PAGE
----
Calif. Mudslides Leave 15 Dead

Heavy rains in southern California have caused mudslides in some areas, killing at least 15 people and trapping hundreds. The deluge of mud now covering homes, businesses and freeways are the result of heavy rains washing away ground laid bare by the Thomas Fire—the state’s largest wildfire to-date—which burned more than 280,000 acres in December.
Many of those who had returned home after the wildfires have been evacuated for mudslides. The New York Times wrote:

As the mud rushed into lower-lying neighborhoods in Montecito, a wealthy hillside community where many celebrities have homes, the power went out and gas lines were severed, said Thomas Tighe, a resident. Officials said Tuesday night that it could be several days before gas service would be restored. They also said power failures were affecting more than 6,000 homes and businesses in the area, adding that many parts of Montecito were without drinkable water.

Driving rain started at about 3:00 a.m. on Jan. 9. By Tuesday, more than 5.5 inches of rain had fallen in parts of Ventura County, the National Weather Service said.  A mandatory evacuation order for about 7,000 residents was issued by Santa Barbara County officials, but many would not leave. As a result, people were trapped in homes and cars and on rooftops by fast-moving rivers of thick mud carrying trees and debris.
CNN reported that dozens of people have been rescued in Santa Barbara County, including a 14-year-old girl trapped beneath a house, and that parts of US 101 in Santa Barbara and Montecito have been closed.

Mudslides are not uncommon in the area, especially following wildfires, and they can be deadly. In January 2005, a landslide struck La Conchita in Ventura County, killing 10 people.

Wildfires a Reminder to Update Disaster Preparedness Plans

Raging across the country, threatening businesses and residences alike, wildfires are a reality, burning a reported 1.9 million acres in the U.S. so far this year. West of Santa Barbara, firefighters have battled an intense fire for almost a week. Wildfires are also burning in Arizona and New Mexico. In Canada, the Fort McMurray blaze burned for weeks and scorched some 2,400 square miles of land—more than 1.4 million acres. In five of the past 10 years, in fact, wildfires have ranked among the top 20 worldwide loss events.

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Companies that haven’t already done so may want to assess the impact such a disaster could have on their business as well as what actions can be taken to mitigate damage. While most businesses believe they are prepared for a fire, especially if their building is equipped with fire alarms, fire extinguishers, smoke detectors and an evacuation plan, these measures may not be enough when stress and confusion take over, according to Interstate.

Organizations could face utility interruption, impacting gas and phone syDocument recovery3stems; they may have flooding from sprinklers, which, mixed with soot, can cause other complications; there may be smoke damage, which can by carried throughout a building through air conditioning systems; and there can be chemical residue from fire suppression systems.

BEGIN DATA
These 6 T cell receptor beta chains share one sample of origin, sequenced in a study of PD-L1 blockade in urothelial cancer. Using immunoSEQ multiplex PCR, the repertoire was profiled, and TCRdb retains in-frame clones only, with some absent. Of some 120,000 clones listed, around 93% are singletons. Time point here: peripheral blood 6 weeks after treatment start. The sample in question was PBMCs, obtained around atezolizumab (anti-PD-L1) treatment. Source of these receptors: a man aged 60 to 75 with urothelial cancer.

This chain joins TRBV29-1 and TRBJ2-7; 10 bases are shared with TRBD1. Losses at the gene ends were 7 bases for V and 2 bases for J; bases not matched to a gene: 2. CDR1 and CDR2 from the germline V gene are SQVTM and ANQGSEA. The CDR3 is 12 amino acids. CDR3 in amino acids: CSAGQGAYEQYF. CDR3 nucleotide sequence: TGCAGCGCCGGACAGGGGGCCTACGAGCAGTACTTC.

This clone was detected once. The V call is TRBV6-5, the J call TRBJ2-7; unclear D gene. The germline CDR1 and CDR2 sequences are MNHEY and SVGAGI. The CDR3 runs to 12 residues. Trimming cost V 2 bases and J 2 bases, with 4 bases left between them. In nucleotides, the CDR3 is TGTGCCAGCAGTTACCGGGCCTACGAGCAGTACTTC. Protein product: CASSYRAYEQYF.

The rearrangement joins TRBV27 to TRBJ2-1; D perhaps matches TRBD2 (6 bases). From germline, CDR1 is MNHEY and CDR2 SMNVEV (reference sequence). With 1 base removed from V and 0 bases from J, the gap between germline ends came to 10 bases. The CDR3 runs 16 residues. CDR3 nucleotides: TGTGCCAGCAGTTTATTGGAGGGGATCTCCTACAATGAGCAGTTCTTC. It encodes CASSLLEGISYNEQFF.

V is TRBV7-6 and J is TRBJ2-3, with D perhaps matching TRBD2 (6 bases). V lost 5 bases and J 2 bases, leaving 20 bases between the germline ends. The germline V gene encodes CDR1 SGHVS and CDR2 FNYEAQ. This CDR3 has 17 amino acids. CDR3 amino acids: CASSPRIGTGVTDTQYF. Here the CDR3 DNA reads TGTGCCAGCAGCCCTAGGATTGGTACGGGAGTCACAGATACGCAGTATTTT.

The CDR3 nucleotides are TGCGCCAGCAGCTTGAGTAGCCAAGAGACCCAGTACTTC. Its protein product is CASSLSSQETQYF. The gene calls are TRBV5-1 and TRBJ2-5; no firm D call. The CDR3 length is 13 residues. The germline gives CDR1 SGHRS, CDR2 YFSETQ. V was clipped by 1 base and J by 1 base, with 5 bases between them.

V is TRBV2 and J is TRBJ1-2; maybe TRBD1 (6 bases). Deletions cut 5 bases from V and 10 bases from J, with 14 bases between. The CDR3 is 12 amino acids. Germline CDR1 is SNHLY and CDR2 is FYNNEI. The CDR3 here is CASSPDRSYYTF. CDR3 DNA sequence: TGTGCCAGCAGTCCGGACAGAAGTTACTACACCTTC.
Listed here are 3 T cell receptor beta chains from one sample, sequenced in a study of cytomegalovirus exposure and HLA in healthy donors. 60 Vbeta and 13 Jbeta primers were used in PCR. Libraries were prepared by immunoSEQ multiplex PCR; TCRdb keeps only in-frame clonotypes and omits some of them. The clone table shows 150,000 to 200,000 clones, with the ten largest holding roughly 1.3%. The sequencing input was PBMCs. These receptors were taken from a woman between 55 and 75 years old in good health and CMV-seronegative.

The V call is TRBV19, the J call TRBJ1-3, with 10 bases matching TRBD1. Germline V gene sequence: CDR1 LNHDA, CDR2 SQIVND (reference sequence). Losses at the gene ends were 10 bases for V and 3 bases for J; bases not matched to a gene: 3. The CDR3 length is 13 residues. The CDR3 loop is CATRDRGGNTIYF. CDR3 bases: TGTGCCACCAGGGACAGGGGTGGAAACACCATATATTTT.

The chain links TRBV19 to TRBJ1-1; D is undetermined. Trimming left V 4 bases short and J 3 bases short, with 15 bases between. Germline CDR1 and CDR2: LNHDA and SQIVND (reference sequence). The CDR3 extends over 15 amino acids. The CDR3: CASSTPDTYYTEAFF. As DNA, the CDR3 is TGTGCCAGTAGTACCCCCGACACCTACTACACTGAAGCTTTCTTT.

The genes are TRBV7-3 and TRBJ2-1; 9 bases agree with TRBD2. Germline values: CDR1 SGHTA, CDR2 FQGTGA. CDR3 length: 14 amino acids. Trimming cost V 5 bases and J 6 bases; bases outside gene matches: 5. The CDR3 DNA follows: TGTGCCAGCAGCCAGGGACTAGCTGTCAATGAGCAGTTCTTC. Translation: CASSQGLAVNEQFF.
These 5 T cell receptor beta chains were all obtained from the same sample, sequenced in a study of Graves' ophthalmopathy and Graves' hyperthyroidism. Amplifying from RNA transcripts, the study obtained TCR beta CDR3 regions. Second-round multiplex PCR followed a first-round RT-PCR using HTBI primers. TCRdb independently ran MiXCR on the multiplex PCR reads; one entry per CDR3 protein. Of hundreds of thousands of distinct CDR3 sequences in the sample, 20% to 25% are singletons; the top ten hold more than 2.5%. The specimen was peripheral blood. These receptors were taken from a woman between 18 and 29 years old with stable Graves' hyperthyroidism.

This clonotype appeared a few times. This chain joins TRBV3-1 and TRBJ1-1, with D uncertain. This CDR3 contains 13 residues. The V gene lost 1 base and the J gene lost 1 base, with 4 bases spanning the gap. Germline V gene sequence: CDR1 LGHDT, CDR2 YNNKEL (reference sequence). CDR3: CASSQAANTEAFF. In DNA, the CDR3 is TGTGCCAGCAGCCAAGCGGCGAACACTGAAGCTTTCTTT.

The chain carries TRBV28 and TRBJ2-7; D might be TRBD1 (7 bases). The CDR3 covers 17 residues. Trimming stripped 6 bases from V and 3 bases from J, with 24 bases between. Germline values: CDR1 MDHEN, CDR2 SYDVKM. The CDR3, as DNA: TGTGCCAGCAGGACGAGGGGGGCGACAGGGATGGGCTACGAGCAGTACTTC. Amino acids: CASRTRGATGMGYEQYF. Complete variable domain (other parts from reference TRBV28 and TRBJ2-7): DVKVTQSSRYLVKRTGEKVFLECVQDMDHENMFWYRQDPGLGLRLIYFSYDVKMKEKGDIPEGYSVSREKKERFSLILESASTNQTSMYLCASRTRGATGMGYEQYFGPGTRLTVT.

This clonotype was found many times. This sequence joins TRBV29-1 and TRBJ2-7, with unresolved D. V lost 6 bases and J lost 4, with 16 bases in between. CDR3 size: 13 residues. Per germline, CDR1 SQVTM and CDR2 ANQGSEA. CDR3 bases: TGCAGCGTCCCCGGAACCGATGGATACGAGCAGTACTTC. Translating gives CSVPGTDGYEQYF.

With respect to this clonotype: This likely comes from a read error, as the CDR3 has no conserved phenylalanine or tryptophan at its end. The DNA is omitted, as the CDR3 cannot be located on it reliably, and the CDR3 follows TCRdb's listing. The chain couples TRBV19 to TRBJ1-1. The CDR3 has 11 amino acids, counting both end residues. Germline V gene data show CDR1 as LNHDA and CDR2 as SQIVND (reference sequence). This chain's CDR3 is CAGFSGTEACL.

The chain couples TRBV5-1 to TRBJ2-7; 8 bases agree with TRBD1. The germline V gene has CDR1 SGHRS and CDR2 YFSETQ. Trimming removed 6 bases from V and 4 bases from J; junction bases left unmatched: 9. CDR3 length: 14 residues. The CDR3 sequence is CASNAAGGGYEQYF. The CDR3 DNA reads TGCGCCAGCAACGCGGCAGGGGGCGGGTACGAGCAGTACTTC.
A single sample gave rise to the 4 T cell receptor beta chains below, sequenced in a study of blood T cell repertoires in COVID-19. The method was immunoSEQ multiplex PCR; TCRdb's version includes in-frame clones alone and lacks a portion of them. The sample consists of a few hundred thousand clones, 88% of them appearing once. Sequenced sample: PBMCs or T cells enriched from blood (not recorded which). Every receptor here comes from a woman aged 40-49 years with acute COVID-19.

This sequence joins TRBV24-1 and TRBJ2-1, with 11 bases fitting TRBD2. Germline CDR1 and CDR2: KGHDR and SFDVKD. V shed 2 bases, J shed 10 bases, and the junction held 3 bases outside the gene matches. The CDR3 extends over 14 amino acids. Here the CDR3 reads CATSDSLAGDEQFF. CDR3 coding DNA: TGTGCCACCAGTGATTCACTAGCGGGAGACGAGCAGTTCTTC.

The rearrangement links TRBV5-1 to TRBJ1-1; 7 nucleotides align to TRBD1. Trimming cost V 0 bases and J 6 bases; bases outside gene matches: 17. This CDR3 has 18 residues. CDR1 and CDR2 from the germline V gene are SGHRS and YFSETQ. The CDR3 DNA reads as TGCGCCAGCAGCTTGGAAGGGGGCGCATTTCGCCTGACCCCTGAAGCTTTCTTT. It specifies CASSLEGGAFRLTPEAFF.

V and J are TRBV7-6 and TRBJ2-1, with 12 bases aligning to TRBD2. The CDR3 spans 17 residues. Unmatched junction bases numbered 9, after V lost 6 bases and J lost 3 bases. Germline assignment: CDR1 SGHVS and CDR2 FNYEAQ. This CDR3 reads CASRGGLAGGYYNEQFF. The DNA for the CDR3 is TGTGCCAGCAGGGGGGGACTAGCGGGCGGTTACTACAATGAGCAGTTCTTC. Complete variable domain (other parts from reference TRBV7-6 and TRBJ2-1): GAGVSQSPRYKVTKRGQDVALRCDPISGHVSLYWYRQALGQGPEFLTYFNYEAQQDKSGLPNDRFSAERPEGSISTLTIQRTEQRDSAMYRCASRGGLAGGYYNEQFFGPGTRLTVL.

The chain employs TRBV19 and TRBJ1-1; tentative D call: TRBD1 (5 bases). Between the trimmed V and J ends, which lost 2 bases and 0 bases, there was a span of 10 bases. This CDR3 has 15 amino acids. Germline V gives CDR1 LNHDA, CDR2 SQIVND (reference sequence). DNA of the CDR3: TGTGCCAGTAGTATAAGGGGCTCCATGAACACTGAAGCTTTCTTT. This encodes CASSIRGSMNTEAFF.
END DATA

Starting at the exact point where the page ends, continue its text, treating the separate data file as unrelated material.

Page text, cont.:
There also may be asbestos hazards from older building materials, ceiling and floor tiles and pipe insulation.

Planning ahead for data loss resulting from damaged computers and burned paper documents is also advised.

Interstate lists four questions companies need to ask in advance of such a disaster:
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Wildfires Ravage Southern California

A state of emergency has been declared in California as an out of control wildfire spreads through the Los Angeles foothills. It has been reported that the fire “nearly doubled in size overnight” with total acreage burned amounting to 35,000.

“These fires are still totally out of control,” California Gov. Schwarzenegger said at the fire’s command post in Lakeview Terrace. “This is a huge and very dangerous fire. The fire is moving very close to homes and to structures.”

The fires are currently threatening more than 12,000 buildings and residents of 10,000 homes have been told to evacuate. 2,000 firefighters are working to contain the blaze as the weather forecast projects continued hot, dry weather. Two firefighters died Sunday when their vehicle rolled off a hillside near Mount Gleason in the Angeles National Forest.

The most costly wildfire to date is the 1991 Oakland, California fire, which resulted in estimated insured losses of $2.7 billion (in 2008 dollars). The National Interagency Coordination Center lists the top ten states for wildland fires, ranked by number of fires for 2008:

  1. Texas                        16,713       1,570,586
  2. California                  5,812          1,339,839
  3. Oklahoma                 5,572          196,563
  4. Georgia                     5,454          23,081
  5. North Carolina          4,414           95,938
  6. Alabama                   3,103           32,447
  7. Florida                      2,939           156,102
  8. South Carolina         2,626           15,751
  9. Mississippi               1,898           27,399
  10. Arizona                     1,850           85,496

The Insurance Information Institute states that “most of the large fires with significant property damage have occurred in California, where some of the fastest developing counties are in forest areas.” Stay tuned as we continue to post updates on the wildfire situation, and the losses resulting from it.